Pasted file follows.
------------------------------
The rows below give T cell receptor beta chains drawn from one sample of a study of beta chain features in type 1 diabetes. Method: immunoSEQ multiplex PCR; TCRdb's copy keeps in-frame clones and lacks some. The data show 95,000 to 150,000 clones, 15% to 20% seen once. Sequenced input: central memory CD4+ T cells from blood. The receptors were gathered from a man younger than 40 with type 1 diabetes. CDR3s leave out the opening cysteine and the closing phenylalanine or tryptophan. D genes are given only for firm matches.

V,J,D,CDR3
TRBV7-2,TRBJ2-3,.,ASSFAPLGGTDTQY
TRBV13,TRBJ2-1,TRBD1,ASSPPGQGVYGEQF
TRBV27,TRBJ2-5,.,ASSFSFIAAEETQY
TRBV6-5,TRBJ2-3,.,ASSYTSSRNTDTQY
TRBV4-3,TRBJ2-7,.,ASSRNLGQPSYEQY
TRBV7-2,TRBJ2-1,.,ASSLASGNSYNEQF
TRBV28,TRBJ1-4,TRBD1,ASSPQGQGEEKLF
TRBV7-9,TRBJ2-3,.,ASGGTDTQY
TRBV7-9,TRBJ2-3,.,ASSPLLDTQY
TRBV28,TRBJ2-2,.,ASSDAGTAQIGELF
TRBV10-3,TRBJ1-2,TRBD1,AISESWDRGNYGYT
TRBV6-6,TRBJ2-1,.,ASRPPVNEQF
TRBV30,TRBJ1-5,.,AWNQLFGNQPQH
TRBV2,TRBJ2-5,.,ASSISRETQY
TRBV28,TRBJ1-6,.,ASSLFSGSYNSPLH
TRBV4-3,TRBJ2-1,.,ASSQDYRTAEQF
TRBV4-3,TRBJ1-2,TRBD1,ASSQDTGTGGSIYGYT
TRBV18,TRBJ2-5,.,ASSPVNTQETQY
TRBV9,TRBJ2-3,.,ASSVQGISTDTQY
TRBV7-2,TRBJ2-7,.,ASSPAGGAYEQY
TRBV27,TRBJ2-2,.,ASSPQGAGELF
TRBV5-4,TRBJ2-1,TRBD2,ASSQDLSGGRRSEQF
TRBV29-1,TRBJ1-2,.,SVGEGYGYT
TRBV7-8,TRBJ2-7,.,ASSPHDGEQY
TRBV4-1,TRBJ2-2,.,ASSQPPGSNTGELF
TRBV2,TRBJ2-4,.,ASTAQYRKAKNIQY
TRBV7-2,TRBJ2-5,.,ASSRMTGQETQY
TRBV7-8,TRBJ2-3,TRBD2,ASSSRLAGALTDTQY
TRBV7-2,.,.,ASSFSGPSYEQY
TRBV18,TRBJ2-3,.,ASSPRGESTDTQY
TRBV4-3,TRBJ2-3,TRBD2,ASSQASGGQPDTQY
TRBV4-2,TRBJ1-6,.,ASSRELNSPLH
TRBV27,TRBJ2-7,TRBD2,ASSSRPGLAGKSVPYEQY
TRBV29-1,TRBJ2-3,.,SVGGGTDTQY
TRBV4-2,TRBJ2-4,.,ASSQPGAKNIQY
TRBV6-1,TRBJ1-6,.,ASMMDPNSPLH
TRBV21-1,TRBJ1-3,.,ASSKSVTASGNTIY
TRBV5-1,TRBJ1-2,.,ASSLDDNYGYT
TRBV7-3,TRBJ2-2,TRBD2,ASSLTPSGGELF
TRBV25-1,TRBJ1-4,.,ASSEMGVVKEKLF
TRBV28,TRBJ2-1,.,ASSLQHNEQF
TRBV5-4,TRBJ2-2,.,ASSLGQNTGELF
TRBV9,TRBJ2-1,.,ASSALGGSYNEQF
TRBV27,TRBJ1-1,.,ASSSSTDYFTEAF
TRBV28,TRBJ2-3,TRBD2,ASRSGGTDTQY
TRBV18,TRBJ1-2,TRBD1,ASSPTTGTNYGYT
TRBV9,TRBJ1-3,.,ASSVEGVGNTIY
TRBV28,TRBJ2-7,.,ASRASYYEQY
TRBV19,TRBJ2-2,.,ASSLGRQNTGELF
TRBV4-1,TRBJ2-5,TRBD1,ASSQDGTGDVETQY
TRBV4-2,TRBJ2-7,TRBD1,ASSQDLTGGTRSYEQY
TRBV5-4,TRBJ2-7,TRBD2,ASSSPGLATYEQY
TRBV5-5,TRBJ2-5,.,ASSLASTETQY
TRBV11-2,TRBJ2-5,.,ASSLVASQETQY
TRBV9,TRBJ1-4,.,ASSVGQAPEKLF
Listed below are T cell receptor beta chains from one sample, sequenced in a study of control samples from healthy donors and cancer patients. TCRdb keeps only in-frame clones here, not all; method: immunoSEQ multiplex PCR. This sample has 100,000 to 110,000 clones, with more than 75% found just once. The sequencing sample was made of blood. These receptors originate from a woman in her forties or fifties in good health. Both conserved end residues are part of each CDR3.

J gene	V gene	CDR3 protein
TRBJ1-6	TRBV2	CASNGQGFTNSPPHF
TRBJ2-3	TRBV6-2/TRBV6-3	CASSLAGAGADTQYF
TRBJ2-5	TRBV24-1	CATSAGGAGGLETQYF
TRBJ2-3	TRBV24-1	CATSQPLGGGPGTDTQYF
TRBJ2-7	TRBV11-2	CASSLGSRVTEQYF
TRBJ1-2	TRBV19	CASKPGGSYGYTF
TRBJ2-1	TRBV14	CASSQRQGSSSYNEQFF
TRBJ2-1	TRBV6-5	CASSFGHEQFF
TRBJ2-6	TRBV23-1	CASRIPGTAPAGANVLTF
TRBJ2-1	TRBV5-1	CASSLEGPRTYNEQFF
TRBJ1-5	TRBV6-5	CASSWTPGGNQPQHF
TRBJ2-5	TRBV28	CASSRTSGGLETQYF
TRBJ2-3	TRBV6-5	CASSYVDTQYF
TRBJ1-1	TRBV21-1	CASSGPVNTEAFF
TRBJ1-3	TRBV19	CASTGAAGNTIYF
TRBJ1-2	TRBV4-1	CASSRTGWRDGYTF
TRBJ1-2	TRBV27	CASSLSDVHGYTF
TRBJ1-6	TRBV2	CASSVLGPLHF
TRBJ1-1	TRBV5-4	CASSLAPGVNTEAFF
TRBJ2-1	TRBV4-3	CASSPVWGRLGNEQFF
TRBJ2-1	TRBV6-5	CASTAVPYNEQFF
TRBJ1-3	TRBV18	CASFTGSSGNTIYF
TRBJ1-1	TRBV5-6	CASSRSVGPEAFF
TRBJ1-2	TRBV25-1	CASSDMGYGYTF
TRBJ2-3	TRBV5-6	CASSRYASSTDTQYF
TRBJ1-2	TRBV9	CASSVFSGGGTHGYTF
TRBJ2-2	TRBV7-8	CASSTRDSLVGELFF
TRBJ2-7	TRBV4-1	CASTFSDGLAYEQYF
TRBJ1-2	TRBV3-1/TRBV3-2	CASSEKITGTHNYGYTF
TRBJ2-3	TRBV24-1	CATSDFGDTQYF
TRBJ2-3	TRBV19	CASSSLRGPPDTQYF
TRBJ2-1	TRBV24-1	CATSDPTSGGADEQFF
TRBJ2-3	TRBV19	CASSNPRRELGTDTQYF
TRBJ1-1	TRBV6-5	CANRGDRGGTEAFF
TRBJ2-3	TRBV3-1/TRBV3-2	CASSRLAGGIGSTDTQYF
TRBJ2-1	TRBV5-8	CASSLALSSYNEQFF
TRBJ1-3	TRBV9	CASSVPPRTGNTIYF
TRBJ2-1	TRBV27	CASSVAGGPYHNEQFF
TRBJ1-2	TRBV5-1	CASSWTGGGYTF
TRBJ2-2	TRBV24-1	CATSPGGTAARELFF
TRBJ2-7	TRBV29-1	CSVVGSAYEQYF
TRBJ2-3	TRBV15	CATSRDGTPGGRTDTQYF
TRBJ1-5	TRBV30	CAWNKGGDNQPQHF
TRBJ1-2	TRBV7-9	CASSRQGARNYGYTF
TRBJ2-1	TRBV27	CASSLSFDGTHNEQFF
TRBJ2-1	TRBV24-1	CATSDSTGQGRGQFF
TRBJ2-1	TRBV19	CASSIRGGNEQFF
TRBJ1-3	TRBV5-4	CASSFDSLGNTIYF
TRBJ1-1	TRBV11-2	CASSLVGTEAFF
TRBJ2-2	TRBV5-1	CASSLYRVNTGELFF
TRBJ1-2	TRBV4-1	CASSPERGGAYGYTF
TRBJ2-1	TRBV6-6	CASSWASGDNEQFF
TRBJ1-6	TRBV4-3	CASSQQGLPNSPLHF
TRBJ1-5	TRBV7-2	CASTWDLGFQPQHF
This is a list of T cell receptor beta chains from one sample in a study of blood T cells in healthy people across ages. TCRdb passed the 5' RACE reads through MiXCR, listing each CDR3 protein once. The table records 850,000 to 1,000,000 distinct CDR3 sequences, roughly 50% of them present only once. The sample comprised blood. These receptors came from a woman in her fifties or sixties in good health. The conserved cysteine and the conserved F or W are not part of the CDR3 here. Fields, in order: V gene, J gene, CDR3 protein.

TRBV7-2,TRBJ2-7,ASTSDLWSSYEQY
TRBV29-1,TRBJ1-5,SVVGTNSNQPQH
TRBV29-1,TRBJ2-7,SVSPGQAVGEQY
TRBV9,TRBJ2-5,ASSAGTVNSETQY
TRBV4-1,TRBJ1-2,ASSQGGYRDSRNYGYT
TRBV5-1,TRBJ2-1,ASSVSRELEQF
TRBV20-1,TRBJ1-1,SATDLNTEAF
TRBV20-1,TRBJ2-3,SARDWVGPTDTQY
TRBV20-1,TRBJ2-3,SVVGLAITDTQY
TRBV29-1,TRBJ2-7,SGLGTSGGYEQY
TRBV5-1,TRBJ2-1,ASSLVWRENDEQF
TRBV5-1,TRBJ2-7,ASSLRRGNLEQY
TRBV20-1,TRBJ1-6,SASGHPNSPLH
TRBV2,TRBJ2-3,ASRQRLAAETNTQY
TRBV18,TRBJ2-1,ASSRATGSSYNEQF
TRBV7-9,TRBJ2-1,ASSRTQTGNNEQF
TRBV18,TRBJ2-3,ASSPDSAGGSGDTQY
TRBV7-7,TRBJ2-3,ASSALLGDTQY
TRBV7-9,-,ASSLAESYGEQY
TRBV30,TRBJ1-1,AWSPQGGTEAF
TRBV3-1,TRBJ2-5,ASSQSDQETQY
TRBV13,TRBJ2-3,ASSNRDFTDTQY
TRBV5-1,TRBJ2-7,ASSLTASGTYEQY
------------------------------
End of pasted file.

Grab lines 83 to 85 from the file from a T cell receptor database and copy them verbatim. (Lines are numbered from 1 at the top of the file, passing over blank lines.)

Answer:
TRBJ1-2	TRBV25-1	CASSDMGYGYTF
TRBJ2-3	TRBV5-6	CASSRYASSTDTQYF
TRBJ1-2	TRBV9	CASSVFSGGGTHGYTF